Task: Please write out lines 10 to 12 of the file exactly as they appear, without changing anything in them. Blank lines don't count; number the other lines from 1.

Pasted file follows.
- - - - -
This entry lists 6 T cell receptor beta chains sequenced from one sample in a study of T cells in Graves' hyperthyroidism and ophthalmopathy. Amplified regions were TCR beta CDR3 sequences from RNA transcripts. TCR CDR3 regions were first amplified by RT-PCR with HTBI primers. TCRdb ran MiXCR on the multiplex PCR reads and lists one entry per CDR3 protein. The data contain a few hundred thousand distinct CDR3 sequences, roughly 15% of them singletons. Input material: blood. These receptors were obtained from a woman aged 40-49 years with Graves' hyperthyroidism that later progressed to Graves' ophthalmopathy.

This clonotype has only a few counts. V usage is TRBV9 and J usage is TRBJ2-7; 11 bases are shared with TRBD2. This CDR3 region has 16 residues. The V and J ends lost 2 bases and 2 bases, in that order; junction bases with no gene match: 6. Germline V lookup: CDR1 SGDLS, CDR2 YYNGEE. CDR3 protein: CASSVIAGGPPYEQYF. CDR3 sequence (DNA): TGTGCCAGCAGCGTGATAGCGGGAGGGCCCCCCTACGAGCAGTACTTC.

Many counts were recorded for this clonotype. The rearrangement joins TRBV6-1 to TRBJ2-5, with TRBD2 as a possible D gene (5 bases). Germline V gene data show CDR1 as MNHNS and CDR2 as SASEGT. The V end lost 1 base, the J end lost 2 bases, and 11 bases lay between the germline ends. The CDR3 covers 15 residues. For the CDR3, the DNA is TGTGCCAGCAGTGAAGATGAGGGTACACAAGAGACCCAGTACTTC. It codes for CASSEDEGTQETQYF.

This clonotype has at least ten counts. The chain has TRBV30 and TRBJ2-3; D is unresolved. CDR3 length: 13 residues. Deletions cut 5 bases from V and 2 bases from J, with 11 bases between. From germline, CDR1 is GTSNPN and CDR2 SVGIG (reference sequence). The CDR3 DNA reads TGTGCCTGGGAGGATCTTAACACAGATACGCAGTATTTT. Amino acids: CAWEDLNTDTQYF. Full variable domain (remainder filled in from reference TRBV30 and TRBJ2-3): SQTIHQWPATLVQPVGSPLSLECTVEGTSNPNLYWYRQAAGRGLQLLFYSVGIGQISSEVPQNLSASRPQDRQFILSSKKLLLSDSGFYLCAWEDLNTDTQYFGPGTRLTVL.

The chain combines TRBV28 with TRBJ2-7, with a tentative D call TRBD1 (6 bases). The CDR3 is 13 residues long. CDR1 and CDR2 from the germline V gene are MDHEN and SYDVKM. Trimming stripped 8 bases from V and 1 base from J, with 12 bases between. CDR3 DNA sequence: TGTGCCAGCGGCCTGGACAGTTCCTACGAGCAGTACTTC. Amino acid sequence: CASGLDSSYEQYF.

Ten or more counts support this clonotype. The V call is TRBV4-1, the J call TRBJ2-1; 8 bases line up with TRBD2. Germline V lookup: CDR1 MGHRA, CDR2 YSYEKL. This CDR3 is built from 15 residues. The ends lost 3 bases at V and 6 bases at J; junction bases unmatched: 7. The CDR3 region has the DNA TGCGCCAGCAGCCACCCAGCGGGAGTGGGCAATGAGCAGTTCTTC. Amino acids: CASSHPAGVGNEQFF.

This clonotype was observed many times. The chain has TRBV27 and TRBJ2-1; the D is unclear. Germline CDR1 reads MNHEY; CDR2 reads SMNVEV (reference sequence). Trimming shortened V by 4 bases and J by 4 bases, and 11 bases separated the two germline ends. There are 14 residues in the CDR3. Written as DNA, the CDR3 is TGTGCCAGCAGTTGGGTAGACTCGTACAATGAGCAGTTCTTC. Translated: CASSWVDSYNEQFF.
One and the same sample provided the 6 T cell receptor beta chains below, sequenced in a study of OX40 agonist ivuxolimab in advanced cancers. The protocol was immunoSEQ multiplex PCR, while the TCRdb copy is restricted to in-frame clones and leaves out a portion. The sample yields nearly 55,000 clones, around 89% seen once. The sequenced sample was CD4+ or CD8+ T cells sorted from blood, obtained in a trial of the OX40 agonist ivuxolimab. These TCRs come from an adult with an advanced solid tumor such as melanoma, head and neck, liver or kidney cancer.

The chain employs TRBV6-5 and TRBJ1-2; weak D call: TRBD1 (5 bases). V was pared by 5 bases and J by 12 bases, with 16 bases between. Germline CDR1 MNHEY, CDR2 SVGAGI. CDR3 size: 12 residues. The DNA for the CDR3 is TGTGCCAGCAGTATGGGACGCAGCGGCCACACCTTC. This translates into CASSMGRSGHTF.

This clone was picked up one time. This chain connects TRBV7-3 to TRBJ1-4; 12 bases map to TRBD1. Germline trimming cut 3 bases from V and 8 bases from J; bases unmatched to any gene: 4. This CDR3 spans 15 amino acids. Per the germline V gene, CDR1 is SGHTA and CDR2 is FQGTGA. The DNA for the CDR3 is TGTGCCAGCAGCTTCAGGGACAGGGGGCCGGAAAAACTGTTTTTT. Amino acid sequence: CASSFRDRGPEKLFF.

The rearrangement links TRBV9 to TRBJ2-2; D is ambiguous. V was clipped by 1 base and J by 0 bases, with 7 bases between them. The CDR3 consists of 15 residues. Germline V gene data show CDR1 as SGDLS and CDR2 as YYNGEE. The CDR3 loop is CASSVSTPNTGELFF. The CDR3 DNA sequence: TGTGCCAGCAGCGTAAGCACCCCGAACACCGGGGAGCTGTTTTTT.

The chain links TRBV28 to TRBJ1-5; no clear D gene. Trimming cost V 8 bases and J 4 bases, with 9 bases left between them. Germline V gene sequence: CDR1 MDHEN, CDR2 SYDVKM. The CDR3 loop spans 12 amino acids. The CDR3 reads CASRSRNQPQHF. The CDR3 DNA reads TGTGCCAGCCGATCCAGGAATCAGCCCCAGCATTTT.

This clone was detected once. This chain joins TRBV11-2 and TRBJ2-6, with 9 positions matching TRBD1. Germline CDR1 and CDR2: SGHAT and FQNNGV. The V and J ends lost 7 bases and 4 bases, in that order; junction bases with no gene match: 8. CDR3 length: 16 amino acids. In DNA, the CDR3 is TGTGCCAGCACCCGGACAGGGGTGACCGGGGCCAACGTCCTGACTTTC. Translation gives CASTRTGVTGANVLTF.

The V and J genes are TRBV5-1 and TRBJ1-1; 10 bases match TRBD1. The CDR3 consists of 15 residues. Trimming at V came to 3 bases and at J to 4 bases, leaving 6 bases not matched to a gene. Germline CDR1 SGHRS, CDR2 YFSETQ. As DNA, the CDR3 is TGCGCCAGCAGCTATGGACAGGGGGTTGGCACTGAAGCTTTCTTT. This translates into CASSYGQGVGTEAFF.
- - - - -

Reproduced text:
This clone was picked up one time. This chain connects TRBV7-3 to TRBJ1-4; 12 bases map to TRBD1. Germline trimming cut 3 bases from V and 8 bases from J; bases unmatched to any gene: 4. This CDR3 spans 15 amino acids. Per the germline V gene, CDR1 is SGHTA and CDR2 is FQGTGA. The DNA for the CDR3 is TGTGCCAGCAGCTTCAGGGACAGGGGGCCGGAAAAACTGTTTTTT. Amino acid sequence: CASSFRDRGPEKLFF.

The rearrangement links TRBV9 to TRBJ2-2; D is ambiguous. V was clipped by 1 base and J by 0 bases, with 7 bases between them. The CDR3 consists of 15 residues. Germline V gene data show CDR1 as SGDLS and CDR2 as YYNGEE. The CDR3 loop is CASSVSTPNTGELFF. The CDR3 DNA sequence: TGTGCCAGCAGCGTAAGCACCCCGAACACCGGGGAGCTGTTTTTT.

The chain links TRBV28 to TRBJ1-5; no clear D gene. Trimming cost V 8 bases and J 4 bases, with 9 bases left between them. Germline V gene sequence: CDR1 MDHEN, CDR2 SYDVKM. The CDR3 loop spans 12 amino acids. The CDR3 reads CASRSRNQPQHF. The CDR3 DNA reads TGTGCCAGCCGATCCAGGAATCAGCCCCAGCATTTT.